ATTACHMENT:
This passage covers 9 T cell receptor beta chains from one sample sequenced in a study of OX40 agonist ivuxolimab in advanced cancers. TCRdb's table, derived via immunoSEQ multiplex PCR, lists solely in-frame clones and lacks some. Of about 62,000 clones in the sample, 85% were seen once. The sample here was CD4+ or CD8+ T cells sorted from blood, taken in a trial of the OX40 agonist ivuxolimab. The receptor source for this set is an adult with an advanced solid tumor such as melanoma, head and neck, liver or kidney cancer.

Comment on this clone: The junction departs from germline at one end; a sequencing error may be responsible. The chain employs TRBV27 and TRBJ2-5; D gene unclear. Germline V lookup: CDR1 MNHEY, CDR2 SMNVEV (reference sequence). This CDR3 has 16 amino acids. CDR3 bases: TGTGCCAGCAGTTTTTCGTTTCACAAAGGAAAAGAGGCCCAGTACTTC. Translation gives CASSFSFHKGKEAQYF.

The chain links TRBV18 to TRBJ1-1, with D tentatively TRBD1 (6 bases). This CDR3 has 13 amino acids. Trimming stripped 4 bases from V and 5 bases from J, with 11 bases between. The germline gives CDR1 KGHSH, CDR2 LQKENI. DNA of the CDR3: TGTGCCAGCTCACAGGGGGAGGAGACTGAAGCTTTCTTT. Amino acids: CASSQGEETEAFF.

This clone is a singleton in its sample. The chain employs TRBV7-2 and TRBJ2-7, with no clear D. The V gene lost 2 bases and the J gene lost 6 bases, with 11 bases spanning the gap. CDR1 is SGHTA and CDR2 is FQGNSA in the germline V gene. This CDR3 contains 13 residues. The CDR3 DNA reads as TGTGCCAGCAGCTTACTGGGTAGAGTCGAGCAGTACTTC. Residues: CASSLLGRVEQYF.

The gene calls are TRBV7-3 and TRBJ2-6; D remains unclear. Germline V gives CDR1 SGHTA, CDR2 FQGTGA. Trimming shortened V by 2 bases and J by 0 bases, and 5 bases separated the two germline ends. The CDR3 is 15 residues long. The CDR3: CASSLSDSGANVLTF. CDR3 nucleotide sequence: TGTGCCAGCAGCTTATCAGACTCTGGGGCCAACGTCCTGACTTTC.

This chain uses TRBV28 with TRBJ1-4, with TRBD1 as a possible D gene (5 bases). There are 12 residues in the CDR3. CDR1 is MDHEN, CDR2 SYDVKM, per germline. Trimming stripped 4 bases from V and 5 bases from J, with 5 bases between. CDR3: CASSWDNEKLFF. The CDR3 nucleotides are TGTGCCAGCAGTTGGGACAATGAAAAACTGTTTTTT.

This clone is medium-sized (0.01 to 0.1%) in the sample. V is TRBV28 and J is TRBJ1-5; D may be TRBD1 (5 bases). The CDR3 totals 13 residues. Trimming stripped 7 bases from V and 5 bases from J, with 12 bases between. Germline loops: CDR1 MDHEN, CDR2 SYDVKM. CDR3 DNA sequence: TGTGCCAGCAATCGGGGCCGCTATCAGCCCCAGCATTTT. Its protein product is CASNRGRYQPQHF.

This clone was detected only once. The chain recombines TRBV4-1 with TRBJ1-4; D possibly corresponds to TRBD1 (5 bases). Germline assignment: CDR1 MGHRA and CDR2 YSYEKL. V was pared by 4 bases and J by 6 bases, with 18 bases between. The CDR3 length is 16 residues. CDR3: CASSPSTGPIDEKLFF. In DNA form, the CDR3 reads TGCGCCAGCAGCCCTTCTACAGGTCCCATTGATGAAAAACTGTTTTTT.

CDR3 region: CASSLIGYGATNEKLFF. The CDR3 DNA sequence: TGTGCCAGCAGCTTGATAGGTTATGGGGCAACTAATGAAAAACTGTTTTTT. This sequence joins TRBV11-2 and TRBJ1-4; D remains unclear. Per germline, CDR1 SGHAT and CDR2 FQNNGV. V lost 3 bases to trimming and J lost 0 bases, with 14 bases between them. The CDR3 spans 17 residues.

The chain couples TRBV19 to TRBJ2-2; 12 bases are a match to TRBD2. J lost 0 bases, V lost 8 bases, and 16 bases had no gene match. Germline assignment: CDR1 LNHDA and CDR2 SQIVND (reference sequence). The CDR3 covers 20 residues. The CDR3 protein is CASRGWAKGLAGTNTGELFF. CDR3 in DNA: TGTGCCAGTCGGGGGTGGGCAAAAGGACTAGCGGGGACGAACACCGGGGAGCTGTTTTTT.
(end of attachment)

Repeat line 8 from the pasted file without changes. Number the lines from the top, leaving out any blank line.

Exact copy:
This clone was detected only once. The chain recombines TRBV4-1 with TRBJ1-4; D possibly corresponds to TRBD1 (5 bases). Germline assignment: CDR1 MGHRA and CDR2 YSYEKL. V was pared by 4 bases and J by 6 bases, with 18 bases between. The CDR3 length is 16 residues. CDR3: CASSPSTGPIDEKLFF. In DNA form, the CDR3 reads TGCGCCAGCAGCCCTTCTACAGGTCCCATTGATGAAAAACTGTTTTTT.